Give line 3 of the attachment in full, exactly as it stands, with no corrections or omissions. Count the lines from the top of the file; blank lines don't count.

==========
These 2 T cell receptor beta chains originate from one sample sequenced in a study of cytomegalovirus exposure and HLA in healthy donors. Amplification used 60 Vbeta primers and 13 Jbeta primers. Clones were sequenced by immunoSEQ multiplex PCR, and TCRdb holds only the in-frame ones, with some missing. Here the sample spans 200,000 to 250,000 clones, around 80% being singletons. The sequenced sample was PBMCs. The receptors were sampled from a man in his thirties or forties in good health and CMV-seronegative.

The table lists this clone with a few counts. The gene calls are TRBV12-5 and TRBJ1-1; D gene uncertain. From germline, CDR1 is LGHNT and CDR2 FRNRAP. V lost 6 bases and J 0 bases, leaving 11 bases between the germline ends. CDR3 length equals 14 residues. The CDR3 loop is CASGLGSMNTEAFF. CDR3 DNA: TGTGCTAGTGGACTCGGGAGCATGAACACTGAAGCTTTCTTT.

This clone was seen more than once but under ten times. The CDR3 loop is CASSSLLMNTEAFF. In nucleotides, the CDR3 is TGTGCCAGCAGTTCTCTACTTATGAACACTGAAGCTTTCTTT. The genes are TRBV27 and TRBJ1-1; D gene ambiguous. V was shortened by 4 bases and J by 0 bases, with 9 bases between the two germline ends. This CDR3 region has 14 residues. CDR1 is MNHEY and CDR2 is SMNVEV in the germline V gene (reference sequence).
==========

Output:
This clone was seen more than once but under ten times. The CDR3 loop is CASSSLLMNTEAFF. In nucleotides, the CDR3 is TGTGCCAGCAGTTCTCTACTTATGAACACTGAAGCTTTCTTT. The genes are TRBV27 and TRBJ1-1; D gene ambiguous. V was shortened by 4 bases and J by 0 bases, with 9 bases between the two germline ends. This CDR3 region has 14 residues. CDR1 is MNHEY and CDR2 is SMNVEV in the germline V gene (reference sequence).